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I’ve been best friends with “Hannah” since college. She’s always been a big advocate of LGBT rights and was involved in lots of anti-racism campaigns both in college and afterward. When she started dating “Rick,” she raved about him to me and other friends, telling us how funny and awesome he is. I met him at a party Hannah was hosting, and one of the first things he did was to drunkenly “congratulate” my wife for marrying a “hot Asian lesbian.” (My wife is white, and I’m Asian. Hannah and Rick are also white.) He made degrading, sexist comments about Asian women, then called her a “killjoy dyke” for getting upset.
Hannah’s response when she heard about this was that he just had a “non-PC” sense of humor. The next day, I got an apologetic text from Hannah, and she asked to meet up for lunch. Rick managed to act like a human for the first half-hour of our lunch, then started drinking, sexually harassing the waitress, and asking invasive questions about our sex life. Hannah either pretended not to hear his “jokes” or laughed at them. I told her I felt like she’d gotten a new personality, at which point she said I was so smug in my “perfect” marriage that I judged everyone else’s relationships and that I probably had a thing for her and was “just jealous.”
I got another text from her suggesting we meet up just the two of us for a meal free of “partner drama”! I have not replied and am at a total loss. One friend thinks we shouldn’t blame someone for their partner’s actions, but I can’t try to pretend she isn’t responsible for anything. What should I say to her?
—Lost My Friend
Hannah has made it extremely clear that she adores Rick’s actions, that she stands by them, and has gone out of her way to commit some pretty unforgivable actions of her own, like laughing when someone sexually harasses a waitress at work or telling her friends that they’re probably in love with her if they don’t like her boyfriend’s racism. It’s a shockingly long list of offenses. It’s understandable that you were horrified but wanted to give her an opportunity to do the right thing, given how close you were before, not to mention her previous allegiance to progressive causes.
I don’t think you should worry too much about trying to come up with the perfect thing to say, because she’s clearly lost to reason right now and determined not to listen to you. You’re free to ignore her message entirely, to tell her off, to say you’re disappointed in her, to say “Lose my number.” But please don’t let yourself be pressured, either by Hannah or any of your other friends, into pretending that this wasn’t a big deal, or that there’s fault to be placed on both sides, or that Rick’s behavior couldn’t possibly reflect on Hannah—especially when she’s gone so far as to not only justify but egg him on.
Help! Social Media Makes Me Anxious. How Can I Social Distance Without It?
Danny M. Lavery is joined by Phil Surkis on this week’s episode of the Dear Prudence podcast.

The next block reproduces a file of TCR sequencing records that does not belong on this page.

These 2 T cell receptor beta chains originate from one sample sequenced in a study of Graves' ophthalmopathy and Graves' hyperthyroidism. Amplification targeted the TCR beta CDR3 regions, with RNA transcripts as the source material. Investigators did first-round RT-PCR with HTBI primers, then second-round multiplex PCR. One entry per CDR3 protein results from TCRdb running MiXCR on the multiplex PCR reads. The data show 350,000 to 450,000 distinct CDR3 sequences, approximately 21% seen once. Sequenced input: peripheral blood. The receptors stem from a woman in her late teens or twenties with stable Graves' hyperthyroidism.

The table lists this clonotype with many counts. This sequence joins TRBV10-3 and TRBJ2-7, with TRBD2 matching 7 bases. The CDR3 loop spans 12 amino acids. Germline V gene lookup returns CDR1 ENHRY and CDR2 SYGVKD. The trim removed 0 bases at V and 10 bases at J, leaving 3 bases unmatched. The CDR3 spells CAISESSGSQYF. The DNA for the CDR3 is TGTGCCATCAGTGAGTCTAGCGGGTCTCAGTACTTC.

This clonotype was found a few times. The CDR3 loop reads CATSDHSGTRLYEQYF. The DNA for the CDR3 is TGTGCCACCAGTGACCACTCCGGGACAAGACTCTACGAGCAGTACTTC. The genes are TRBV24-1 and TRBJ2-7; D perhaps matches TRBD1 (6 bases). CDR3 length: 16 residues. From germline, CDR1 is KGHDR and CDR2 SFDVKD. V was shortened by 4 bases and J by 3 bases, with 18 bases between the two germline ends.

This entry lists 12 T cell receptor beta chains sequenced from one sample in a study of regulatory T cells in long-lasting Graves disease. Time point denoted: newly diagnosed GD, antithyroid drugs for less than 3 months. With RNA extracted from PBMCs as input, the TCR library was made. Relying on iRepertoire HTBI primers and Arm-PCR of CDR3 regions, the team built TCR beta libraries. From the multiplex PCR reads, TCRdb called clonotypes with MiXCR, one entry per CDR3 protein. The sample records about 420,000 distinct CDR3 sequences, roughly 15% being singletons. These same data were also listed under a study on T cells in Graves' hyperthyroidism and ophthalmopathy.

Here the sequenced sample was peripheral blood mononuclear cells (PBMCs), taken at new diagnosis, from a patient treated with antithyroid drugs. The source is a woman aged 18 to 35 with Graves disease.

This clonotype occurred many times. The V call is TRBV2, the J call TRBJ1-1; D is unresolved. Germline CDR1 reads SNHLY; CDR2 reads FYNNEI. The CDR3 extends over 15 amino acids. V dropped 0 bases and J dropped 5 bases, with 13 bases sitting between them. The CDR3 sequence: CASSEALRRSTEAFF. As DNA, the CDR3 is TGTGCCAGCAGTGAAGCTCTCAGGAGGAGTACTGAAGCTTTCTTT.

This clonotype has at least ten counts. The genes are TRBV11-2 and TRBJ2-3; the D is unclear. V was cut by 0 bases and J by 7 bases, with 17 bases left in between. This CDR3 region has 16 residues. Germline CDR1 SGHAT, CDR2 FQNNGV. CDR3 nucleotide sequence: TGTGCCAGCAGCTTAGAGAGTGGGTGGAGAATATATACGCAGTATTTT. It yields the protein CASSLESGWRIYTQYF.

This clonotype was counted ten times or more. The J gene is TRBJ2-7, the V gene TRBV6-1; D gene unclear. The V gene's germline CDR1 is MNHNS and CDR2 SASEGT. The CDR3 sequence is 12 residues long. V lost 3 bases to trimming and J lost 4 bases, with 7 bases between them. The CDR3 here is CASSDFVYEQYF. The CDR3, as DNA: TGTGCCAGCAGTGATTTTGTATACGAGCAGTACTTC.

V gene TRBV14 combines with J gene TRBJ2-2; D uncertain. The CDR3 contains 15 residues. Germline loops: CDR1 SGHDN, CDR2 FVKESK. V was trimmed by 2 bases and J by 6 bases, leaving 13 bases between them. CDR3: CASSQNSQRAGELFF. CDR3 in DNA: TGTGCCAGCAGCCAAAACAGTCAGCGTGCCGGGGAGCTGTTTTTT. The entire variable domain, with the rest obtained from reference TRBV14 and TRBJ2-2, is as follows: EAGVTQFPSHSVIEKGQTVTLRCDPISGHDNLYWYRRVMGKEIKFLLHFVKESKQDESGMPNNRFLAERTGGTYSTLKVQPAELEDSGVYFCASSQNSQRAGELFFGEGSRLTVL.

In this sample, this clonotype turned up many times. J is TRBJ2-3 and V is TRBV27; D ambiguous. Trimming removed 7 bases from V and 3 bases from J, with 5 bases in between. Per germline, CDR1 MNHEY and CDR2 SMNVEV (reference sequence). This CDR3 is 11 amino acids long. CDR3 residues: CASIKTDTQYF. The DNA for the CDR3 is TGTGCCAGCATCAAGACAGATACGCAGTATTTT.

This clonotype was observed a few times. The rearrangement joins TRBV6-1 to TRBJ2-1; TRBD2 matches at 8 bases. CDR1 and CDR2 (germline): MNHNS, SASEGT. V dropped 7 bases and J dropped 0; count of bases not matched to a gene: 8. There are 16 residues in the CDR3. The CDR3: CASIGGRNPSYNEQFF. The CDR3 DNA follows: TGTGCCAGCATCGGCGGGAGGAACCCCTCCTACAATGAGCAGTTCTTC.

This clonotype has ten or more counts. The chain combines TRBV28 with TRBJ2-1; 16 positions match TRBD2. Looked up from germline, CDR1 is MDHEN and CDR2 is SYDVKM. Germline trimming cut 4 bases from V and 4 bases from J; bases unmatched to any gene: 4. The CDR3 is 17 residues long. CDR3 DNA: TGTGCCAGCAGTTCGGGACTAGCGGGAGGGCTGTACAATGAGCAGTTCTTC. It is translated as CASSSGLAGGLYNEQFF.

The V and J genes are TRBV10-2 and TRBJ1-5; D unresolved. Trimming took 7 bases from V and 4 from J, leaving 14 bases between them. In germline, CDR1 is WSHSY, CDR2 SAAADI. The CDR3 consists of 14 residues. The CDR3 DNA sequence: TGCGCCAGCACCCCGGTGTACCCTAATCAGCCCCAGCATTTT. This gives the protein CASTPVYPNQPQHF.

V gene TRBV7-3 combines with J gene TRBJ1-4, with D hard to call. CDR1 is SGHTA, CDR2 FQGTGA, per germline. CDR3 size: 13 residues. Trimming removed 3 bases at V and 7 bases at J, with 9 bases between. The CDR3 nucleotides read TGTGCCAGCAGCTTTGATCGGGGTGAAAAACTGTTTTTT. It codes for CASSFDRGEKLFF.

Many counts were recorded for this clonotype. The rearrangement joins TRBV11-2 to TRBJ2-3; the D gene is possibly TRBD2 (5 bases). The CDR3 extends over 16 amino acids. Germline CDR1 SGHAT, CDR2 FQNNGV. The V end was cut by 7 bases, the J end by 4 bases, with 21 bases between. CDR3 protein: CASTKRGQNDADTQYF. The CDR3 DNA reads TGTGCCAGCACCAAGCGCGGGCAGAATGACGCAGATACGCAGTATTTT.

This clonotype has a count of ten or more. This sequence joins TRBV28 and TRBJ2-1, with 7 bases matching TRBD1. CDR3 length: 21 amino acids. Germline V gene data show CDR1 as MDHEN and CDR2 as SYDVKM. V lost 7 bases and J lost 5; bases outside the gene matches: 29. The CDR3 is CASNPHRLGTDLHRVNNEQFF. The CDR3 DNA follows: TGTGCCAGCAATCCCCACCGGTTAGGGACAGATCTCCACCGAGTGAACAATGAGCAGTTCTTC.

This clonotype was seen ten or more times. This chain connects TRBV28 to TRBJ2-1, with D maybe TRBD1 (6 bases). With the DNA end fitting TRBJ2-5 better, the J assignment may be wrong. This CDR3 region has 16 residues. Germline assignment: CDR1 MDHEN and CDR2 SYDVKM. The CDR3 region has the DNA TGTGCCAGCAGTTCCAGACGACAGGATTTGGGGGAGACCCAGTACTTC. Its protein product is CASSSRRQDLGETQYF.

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I’ve barely seen or talked to my family for months now. I’m trans, liberal, and no longer religious. I’ve come out to about half of my family, whose reactions have ranged from neutral to negative. I’ve stayed closeted with the rest. I’ve also kept quiet about my political and religious beliefs with most of them because of the likely backlash. I have gone to therapy for years to learn how to distance myself from my family. I don’t miss them, but I know they miss me. In my limited contact with them, they’ve expressed this and have expressed excitement to see me again. My main emotion is guilt for not reaching out to them, as I feel that I should. In this time of pandemic, what is my obligation to family members who may want to talk to me but from whom I have worked very hard to distance myself?
—Do I Have to Call My Mom?
Part of the challenge of determining what one’s obligation is to other people is the sheer responsibility of deciding, rather than accepting, the terms of the obligation. Your goal in pursuing a modified or soft estrangement is not to cause your relatives distress but to preserve your own well-being as a trans, irreligious person in a family where such people are neither respected nor treated well. The fact that they may sometimes experience distress as a result of that distancing is a side effect of their decision not to accept trans people, not something you’ve sought to inflict on them out of malice.
Now might be a good time to write out some of your hopes, desires, fears, and possible best-and worst-case scenarios when it comes to your relationship with your relatives. What level of contact seems desirable to you? What level seems unbearable? If you feel like in many ways you’ve already informally cut ties, does that make you feel more inclined to come out to the rest of them, since you have little to lose? Do you want to risk having a difficult conversation about what you might need from them in order to have a real relationship? If not, what are some other useful and productive ways you could tend to your own feelings of guilt?